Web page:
Skip header and navigation

1 records – page 1 of 1.

Socio-economic status and vitamin/ mineral supplement use in Canada.

https://arctichealth.org/en/permalink/ahliterature137579
Source
Health Rep. 2010 Dec;21(4):19-25
Publication Type
Article
Date
Dec-2010
Author
Hassanali Vatanparast
Jennifer L Adolphe
Susan J Whiting
Author Affiliation
College of Pharmacy and Nutrition at the University of Saskatchewan, Saskatoon, Saskatchewan S7N 5C9. vatan.h@usask.ca
Source
Health Rep. 2010 Dec;21(4):19-25
Date
Dec-2010
Language
English
Publication Type
Article
Keywords
Adolescent
Adult
Age Factors
Aged
Calcium - administration & dosage
Canada
Child
Child, Preschool
Chronic Disease
Diet - statistics & numerical data
Dietary Supplements - statistics & numerical data
Female
Humans
Infant
Male
Middle Aged
Poverty - statistics & numerical data
Residence Characteristics - statistics & numerical data
Sex Factors
Socioeconomic Factors
Vitamins - administration & dosage
Young Adult
Abstract
The link between diet quality and socio-economic status (SES) may extend to the use of vitamin/ mineral supplements. This article examines factors related to Canadians' use of such supplements, with emphasis on associations with household income and education.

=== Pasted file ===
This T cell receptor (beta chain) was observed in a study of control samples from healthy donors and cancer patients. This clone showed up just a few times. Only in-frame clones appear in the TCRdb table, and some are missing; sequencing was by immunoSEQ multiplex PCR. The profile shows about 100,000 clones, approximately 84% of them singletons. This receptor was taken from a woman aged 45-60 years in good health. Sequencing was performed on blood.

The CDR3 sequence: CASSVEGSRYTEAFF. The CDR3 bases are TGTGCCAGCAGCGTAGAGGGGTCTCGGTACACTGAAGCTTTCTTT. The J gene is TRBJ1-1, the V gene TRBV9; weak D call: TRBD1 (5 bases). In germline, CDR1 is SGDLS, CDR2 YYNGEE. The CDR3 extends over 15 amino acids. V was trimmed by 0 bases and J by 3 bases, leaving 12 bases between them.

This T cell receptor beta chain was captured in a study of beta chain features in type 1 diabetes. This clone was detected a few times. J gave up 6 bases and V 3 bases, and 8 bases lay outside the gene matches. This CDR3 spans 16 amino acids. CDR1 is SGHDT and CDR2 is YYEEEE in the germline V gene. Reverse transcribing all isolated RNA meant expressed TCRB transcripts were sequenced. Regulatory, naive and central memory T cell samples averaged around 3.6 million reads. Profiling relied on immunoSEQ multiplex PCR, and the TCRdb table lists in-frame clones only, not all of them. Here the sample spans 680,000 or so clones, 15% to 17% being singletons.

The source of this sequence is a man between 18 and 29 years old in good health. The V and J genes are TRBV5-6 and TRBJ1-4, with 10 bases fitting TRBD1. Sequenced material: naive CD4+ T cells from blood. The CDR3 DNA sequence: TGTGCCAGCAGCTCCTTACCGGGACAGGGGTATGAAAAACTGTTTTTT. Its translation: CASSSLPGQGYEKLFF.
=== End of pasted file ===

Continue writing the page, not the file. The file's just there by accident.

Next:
The data are from the 2004 Canadian Community Health Survey-Nutrition (n = 35,107). The prevalence of vitamin/mineral supplement consumption during the previous month was recorded. Supplement use at the national level was estimated by age/sex groups, SES and chronic conditions. Logistic regression was used to determine significant associations between socio-economic factors and vitamin/mineral supplement use. Estimates of usual calcium intake from food and from food plus supplements were obtained using SIDE-IML.
The prevalence of supplement use was significantly higher in females than in males in all age groups 14 or older. Age, being female, high household income and education, and being food-secure were positively associated with supplement use. Supplement use substantially increased the percentage of the population, particularly older adults, meeting the Adequate Intake level for calcium.
The reported use of vitamin/mineral supplements varies by age, sex and SES. The relatively low prevalence of use among Canadians of low SES is similar to findings from American studies. These individuals, already at risk for inadequate intake from food, do not make up the difference with vitamin/ mineral supplements.
PubMed ID
21269008 View in PubMed
Less detail